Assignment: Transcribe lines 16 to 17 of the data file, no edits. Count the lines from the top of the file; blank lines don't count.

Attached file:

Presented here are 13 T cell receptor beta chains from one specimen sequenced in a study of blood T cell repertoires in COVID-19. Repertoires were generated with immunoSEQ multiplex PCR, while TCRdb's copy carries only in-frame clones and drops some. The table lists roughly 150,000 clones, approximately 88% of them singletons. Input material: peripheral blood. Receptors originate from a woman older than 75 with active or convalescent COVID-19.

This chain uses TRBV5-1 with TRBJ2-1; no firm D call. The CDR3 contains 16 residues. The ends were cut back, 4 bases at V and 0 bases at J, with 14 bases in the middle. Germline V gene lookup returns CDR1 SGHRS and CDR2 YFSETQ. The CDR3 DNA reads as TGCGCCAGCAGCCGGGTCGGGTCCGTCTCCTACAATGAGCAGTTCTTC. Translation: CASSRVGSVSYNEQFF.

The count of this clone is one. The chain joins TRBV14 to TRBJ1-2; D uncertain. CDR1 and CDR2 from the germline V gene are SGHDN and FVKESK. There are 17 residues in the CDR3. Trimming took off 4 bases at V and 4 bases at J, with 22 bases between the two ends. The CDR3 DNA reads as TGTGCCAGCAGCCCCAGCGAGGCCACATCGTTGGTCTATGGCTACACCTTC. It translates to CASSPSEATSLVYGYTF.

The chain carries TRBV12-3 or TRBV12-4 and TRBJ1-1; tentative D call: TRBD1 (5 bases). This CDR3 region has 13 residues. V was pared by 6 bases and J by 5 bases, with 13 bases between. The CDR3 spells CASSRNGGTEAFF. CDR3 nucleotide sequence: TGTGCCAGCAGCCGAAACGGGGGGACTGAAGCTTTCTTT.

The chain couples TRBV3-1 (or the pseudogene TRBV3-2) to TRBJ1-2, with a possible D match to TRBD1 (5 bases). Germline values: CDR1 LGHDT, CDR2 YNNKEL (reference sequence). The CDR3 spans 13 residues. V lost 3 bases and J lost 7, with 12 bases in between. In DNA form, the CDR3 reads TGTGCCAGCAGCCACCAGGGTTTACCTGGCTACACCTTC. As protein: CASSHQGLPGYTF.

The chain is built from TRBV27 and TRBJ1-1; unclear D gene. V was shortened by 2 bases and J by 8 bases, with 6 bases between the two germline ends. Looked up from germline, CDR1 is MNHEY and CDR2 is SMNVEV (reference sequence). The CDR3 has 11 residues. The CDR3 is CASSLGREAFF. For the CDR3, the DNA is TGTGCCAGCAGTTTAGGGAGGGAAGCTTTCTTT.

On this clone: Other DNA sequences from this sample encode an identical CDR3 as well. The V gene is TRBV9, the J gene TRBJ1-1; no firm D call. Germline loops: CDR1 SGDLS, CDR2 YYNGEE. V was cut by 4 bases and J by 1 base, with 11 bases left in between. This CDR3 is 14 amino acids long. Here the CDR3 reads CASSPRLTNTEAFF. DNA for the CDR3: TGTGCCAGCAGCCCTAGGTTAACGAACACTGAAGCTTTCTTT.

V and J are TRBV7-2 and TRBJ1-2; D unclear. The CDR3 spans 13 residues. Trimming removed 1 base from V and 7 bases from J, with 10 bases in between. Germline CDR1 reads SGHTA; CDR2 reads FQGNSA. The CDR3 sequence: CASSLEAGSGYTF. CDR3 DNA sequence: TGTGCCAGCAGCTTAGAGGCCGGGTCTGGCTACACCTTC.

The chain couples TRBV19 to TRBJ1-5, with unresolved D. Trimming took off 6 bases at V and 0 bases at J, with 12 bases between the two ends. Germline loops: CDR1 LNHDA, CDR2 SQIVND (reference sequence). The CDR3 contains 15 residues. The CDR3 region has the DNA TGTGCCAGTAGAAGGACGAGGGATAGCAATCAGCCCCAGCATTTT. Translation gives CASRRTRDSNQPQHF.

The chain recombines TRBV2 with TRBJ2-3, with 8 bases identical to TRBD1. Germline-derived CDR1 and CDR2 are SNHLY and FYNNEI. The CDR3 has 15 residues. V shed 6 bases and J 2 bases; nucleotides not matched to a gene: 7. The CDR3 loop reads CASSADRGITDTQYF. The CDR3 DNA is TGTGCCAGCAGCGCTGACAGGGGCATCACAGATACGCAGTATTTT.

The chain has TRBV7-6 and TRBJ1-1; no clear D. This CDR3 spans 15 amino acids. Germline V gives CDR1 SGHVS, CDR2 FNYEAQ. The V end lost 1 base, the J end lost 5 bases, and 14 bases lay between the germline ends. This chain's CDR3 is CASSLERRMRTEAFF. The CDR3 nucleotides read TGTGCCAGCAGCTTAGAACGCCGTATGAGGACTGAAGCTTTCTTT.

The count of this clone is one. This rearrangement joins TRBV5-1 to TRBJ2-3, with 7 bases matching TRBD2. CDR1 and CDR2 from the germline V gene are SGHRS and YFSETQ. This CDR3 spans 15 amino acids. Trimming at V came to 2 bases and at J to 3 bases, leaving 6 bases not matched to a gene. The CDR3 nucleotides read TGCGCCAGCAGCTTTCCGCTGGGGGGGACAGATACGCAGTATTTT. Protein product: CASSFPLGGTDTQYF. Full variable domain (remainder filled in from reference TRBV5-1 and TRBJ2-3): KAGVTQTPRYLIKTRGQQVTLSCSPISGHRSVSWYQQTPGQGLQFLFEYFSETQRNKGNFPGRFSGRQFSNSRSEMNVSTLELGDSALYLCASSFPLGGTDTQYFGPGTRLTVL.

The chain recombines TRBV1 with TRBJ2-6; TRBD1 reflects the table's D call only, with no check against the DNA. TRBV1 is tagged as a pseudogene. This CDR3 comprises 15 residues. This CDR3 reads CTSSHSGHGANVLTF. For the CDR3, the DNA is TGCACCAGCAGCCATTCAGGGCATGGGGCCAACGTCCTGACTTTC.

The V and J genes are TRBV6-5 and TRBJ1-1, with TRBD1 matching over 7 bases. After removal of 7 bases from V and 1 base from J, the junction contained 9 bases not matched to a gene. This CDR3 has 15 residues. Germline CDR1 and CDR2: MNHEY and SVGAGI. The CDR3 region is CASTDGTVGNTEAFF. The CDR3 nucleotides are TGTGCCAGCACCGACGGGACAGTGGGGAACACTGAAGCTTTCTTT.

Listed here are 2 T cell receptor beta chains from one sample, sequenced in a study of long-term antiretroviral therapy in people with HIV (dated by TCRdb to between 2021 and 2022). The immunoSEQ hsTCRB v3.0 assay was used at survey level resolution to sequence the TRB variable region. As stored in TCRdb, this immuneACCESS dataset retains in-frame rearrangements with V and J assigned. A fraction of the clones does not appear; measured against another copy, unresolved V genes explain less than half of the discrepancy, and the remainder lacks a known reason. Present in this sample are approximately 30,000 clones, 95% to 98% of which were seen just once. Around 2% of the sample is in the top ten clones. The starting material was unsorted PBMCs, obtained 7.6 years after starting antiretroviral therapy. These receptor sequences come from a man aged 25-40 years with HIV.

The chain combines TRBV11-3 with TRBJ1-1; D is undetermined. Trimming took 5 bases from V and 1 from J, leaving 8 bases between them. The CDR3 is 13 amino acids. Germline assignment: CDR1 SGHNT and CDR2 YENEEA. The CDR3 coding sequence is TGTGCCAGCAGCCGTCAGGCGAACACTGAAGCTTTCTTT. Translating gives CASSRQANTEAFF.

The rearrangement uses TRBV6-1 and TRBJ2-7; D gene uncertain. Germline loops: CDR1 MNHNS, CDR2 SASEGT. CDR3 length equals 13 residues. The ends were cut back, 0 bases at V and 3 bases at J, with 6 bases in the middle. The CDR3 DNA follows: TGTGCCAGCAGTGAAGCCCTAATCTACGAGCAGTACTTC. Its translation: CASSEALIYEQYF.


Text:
The chain combines TRBV11-3 with TRBJ1-1; D is undetermined. Trimming took 5 bases from V and 1 from J, leaving 8 bases between them. The CDR3 is 13 amino acids. Germline assignment: CDR1 SGHNT and CDR2 YENEEA. The CDR3 coding sequence is TGTGCCAGCAGCCGTCAGGCGAACACTGAAGCTTTCTTT. Translating gives CASSRQANTEAFF.

The rearrangement uses TRBV6-1 and TRBJ2-7; D gene uncertain. Germline loops: CDR1 MNHNS, CDR2 SASEGT. CDR3 length equals 13 residues. The ends were cut back, 0 bases at V and 3 bases at J, with 6 bases in the middle. The CDR3 DNA follows: TGTGCCAGCAGTGAAGCCCTAATCTACGAGCAGTACTTC. Its translation: CASSEALIYEQYF.